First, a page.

What it also holds of course is bloody big locks - unbelievably, the first wide locks we've done since we went up the Calder and Hebble in Andante the year before last (the trip that convinced us that we loved this narrowboating lark, but really needed a bigger boat). To stop me getting too big for my boots, I discovered that I was completely unable to open the gates of some of these locks (because I weigh so little, of course...) so it's just as well it was my turn to steer, and about time Jim got the hang of locking. Also, is it just me, or do those locks smell really nice when you get to the bottom of them?

Braunston Tunnel was another highlight. Actually, that's a rather unfortunate turn of phrase, as the saga of the tunnel light continues; it inexplicable kept tripping out - but not immediately it was switched on, only after a few minutes. Still, I do love a nice tunnel.

And best of all, we ran into Denis the blacksmith again at Braunston locks and this time he sold us a fine pair of piling stakes (at least that is what I shall call them) upon which he stamped Warrior's name and number for us, and we are trying one of them out tonight.

We're tied up opposite Whilton Marina, which is rather nice, as we spent so many happy and educational hours browsing there in our pre-narrowboat owning days. Having ascertained that there's a water point in the next couple of miles, we decided to blow the day's hot water on a bath (consecutively, not concurrently) - ooh, luxury!

And we were spotted by narrowboat blogger Albert, who, I see has already done today's blog - puts me to shame!

Don't seem to be able to upload the photos tonight so will try again in the morning.

Saturday, August 04, 2007

Bad boaters!

Day 1
Baddesley Basin to Rugby Wharf

I feel terribly guilty as as we (well, in one case, I alone) have committed two dreadful solecisms today. Firstly, we came straight out of the basin and into the lock which someone else had just set. Then at Hawkesbury, I was so engrossed in conversation with two lads who were admoring the engine that I forgot to shut the gate of the stoplock behind us. Oh dear oh dear ... sorry everyone. And to anyone else we upset in the course of the journey.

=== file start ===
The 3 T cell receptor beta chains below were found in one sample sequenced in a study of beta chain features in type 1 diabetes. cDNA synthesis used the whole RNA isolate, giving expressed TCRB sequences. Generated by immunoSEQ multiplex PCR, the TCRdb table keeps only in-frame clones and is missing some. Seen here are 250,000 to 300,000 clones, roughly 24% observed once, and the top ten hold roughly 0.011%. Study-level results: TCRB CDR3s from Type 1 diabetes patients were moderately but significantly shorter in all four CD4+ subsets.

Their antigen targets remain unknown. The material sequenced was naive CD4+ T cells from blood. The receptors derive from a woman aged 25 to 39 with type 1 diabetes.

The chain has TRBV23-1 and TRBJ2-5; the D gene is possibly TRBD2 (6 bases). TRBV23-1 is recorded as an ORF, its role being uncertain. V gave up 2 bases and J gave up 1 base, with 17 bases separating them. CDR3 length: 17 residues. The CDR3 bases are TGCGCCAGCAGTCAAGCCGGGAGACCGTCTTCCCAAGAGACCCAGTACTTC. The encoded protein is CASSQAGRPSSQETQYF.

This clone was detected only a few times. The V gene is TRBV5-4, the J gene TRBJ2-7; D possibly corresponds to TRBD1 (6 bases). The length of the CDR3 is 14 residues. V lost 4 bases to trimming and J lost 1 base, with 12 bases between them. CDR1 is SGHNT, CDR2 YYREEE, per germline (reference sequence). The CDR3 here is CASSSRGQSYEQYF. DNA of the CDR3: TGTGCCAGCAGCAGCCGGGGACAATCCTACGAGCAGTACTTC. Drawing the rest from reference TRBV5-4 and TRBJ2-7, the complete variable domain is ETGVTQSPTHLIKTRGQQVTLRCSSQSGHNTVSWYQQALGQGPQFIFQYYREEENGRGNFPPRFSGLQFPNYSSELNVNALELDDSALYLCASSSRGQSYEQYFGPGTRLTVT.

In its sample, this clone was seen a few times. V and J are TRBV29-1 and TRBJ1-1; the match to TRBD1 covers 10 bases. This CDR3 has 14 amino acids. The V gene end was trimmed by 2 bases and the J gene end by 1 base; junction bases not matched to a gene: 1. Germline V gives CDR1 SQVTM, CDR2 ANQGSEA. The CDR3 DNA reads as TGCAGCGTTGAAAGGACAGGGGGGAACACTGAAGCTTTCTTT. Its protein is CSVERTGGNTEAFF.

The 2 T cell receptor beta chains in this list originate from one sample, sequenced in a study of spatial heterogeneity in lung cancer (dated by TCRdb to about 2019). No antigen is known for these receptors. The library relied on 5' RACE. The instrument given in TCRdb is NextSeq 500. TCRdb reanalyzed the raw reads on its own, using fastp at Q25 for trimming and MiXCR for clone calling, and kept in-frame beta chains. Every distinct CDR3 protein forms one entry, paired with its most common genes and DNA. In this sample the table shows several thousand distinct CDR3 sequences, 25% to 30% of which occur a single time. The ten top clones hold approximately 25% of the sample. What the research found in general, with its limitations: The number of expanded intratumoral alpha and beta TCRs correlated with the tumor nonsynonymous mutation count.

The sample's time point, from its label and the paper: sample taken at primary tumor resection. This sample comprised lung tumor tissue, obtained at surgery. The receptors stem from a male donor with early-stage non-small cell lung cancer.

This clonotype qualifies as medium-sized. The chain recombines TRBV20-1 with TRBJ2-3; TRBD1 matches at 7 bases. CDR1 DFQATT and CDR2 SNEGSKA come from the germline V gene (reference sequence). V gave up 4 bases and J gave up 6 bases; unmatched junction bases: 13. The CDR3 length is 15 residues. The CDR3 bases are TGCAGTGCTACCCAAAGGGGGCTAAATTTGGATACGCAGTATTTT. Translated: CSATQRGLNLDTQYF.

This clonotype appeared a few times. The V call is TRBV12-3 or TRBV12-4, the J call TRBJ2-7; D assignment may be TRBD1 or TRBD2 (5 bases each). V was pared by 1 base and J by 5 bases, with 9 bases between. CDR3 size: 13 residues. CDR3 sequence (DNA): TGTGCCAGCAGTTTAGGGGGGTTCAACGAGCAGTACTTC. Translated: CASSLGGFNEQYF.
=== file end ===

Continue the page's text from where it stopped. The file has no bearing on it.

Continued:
On the plus side, having got over those mortifications, my steering is really getting quite nifty now, and the sun has shone all day (only slightly marred by a brisk wind this morning). The tunnel light and the horn now both work, which is nice.

Interesting boat of the day

Kew (the River Class one)

Actually seen yesterday too, in the lock at Atherstone, but I didn't have the camera with me then, so was very glad to catch it again today. Very taken with the blue-top cabin roof. Also seen today, Lily (looking rather scorched round the hatches but sounding lovely), Badger, Lichfield and Corona.

Friday, August 03, 2007

Boating hat

Well here we are, back in Atherstone, ready to begin our epic journey. I have put in my boating earrings, laced up my boating boots, and donned (and subsequently doffed) my boating hat. There is, as yet, no photograph of the Boating Hat, but there will be, I'm sure. A couple of years ago Jim bought me a really classy, expensive straw hat, which naturally I don't dare to wear anywhere near water for fear of it blowing off and falling in. So I just put up with getting sunburnt. Until I found the boating hat (c. 1970) at a jumble sale the other week. It's washed up a treat, fits like a ... hat, and I look forward to sharing it with you.

I am sincerely going to try to post every day of this trip, and if I don't it'll most likely be because I can't get a signal. The plan is to leave early tomorrow morning. Right, now we've had our Nightingales pie we're off to the Market Tavern before saying a final goodbye to lovely Atherstone.

Wednesday, August 01, 2007

Hello Granny! Goodbye son!

Yes, we actually saw Granny Buttons herself on our way back from Coventry. Unlike Andrew, we didn't have the camera quite to hand, so can't return the favour of posting a nice pic of her.

Just about getting things wrapped up at work now, and getting the final bits of packing done at home. Over the last three visits to Warrior we've taken most of the clothes and equipment we'll need for the trip, and we'll get provisions in Atherstone before we leave. This is all so that we can avoid taking the car, and thus avoid all the hassle of getting the car to where the boat will be etc etc... The train tickets are all booked: £24 apiece from here to Atherstone, not bad, and £12 each back from Whittlesea (that's how the railway people spell it), which is a positive bargain.

We also booked tickets for Baz to come with us, and to go home half way through from March (he's off to France with some friends) but sadly he's discovered a more pressing engagement. I know it's common for teenage boys to prefer not to accompany parents on family holidays ... but because they've got tickets for Glyndebourne? And for The Turn of the Screw at that. Still, it is an unmissable opportunity for him - he clearly enjoyed himself last time ...